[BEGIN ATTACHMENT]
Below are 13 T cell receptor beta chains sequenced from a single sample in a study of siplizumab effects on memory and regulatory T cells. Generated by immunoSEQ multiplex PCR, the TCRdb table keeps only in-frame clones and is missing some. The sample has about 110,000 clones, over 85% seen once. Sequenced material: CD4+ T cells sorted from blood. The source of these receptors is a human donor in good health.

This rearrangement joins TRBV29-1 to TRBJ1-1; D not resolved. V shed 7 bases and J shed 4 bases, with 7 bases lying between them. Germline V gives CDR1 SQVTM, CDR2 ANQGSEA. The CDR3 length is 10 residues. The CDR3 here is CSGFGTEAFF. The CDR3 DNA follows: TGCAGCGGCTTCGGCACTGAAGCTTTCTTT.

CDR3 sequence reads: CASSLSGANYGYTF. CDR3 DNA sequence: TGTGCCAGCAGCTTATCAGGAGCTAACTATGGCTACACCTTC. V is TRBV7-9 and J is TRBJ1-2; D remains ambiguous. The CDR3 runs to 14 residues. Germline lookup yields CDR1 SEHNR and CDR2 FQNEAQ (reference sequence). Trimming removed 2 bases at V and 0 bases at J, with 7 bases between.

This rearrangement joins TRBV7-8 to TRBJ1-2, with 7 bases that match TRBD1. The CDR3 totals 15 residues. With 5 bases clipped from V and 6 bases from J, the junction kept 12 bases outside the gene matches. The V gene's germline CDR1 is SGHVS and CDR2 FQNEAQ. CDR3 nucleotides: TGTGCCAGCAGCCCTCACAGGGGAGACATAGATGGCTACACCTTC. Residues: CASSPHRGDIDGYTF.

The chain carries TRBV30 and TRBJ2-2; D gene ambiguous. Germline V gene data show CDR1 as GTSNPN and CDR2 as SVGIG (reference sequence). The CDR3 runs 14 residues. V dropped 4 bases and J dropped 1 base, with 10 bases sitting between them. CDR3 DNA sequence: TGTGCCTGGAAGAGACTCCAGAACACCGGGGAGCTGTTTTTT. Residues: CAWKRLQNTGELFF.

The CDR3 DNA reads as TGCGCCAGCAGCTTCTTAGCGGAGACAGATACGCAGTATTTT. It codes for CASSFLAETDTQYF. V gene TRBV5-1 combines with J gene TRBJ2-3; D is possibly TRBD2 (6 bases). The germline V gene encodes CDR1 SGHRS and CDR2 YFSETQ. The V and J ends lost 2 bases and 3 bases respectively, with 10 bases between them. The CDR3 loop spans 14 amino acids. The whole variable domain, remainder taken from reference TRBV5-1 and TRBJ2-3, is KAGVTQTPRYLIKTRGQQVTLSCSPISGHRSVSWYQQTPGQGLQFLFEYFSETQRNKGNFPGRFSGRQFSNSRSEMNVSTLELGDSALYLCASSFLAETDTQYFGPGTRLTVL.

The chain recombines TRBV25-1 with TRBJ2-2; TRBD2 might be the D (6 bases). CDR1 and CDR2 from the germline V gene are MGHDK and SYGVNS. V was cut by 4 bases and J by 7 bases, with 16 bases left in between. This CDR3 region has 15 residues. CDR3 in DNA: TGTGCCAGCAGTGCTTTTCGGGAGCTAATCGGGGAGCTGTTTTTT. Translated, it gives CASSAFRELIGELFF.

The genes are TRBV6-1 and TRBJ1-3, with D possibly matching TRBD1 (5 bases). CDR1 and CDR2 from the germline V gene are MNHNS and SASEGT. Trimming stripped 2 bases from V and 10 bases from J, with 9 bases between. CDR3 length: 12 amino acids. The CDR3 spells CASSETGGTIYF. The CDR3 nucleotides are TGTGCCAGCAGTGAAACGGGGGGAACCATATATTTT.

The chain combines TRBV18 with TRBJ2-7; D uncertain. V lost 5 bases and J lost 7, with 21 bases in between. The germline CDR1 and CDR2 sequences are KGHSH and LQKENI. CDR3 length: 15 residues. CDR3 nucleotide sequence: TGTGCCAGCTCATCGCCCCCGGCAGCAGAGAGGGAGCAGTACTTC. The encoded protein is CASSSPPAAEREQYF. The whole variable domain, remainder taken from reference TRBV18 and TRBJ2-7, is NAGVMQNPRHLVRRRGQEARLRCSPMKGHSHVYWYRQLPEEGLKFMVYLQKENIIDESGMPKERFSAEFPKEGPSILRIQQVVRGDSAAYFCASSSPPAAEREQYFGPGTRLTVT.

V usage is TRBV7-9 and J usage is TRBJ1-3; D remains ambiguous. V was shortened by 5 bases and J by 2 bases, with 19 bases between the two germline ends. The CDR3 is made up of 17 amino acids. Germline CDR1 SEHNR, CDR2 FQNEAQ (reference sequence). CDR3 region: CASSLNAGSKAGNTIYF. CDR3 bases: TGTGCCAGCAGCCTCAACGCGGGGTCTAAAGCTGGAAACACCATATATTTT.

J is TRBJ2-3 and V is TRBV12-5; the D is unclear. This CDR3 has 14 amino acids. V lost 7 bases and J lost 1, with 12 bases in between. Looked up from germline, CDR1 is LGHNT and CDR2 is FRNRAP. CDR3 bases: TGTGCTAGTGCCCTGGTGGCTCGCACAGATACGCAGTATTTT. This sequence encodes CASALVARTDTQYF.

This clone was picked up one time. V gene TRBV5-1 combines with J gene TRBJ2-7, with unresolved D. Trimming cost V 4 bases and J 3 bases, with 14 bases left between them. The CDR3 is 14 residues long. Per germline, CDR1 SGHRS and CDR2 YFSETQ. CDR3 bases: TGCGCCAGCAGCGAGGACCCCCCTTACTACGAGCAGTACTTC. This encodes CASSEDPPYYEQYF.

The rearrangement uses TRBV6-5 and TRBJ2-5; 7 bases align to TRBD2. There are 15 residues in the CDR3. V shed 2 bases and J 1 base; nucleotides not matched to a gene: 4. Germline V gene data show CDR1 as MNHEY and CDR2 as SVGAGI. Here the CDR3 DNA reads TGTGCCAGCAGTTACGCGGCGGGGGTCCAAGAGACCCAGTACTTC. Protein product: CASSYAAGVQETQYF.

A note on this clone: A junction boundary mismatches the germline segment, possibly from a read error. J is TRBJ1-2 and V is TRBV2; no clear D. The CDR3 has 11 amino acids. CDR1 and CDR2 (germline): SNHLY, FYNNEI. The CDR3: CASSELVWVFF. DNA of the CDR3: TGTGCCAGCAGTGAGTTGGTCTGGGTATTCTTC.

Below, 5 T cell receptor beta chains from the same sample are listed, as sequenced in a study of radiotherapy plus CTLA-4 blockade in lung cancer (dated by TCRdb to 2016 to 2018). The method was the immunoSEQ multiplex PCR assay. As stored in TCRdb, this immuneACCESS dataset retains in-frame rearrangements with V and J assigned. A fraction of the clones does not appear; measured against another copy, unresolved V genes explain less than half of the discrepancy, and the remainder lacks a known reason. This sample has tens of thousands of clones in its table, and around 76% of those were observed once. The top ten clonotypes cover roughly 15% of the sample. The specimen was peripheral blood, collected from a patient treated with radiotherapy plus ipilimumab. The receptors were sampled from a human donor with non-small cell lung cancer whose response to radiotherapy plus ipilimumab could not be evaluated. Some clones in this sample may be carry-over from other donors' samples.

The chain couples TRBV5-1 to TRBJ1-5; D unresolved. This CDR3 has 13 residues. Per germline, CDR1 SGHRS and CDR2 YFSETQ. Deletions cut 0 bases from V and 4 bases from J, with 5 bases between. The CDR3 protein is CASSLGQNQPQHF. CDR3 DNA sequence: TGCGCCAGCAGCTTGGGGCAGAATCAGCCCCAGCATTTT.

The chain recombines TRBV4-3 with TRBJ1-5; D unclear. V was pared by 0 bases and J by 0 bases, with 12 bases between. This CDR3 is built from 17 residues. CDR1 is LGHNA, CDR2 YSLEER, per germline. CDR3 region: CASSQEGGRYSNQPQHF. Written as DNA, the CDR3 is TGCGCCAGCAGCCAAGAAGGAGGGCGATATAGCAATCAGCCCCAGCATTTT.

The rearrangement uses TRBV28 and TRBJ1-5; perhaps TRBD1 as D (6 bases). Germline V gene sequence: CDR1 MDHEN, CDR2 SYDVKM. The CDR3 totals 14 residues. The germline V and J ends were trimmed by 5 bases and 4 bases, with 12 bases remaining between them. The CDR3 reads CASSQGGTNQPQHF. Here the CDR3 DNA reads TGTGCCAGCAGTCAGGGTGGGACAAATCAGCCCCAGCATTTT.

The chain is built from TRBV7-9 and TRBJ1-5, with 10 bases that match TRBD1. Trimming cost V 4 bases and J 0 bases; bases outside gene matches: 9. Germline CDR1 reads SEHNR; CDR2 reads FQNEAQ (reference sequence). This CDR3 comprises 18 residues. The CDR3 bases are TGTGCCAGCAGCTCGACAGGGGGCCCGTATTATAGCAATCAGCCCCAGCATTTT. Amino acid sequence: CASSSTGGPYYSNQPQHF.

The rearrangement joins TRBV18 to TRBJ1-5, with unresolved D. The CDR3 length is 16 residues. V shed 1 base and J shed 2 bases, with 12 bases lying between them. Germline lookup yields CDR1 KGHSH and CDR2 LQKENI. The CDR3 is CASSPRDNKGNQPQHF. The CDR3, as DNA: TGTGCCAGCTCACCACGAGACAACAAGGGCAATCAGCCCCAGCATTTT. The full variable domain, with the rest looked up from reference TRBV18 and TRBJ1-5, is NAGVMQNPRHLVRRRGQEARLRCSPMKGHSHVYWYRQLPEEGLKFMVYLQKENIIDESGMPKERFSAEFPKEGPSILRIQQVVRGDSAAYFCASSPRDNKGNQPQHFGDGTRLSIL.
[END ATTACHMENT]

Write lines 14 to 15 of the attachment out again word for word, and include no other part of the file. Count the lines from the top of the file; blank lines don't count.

A note on this clone: A junction boundary mismatches the germline segment, possibly from a read error. J is TRBJ1-2 and V is TRBV2; no clear D. The CDR3 has 11 amino acids. CDR1 and CDR2 (germline): SNHLY, FYNNEI. The CDR3: CASSELVWVFF. DNA of the CDR3: TGTGCCAGCAGTGAGTTGGTCTGGGTATTCTTC.

Below, 5 T cell receptor beta chains from the same sample are listed, as sequenced in a study of radiotherapy plus CTLA-4 blockade in lung cancer (dated by TCRdb to 2016 to 2018). The method was the immunoSEQ multiplex PCR assay. As stored in TCRdb, this immuneACCESS dataset retains in-frame rearrangements with V and J assigned. A fraction of the clones does not appear; measured against another copy, unresolved V genes explain less than half of the discrepancy, and the remainder lacks a known reason. This sample has tens of thousands of clones in its table, and around 76% of those were observed once. The top ten clonotypes cover roughly 15% of the sample. The specimen was peripheral blood, collected from a patient treated with radiotherapy plus ipilimumab. The receptors were sampled from a human donor with non-small cell lung cancer whose response to radiotherapy plus ipilimumab could not be evaluated. Some clones in this sample may be carry-over from other donors' samples.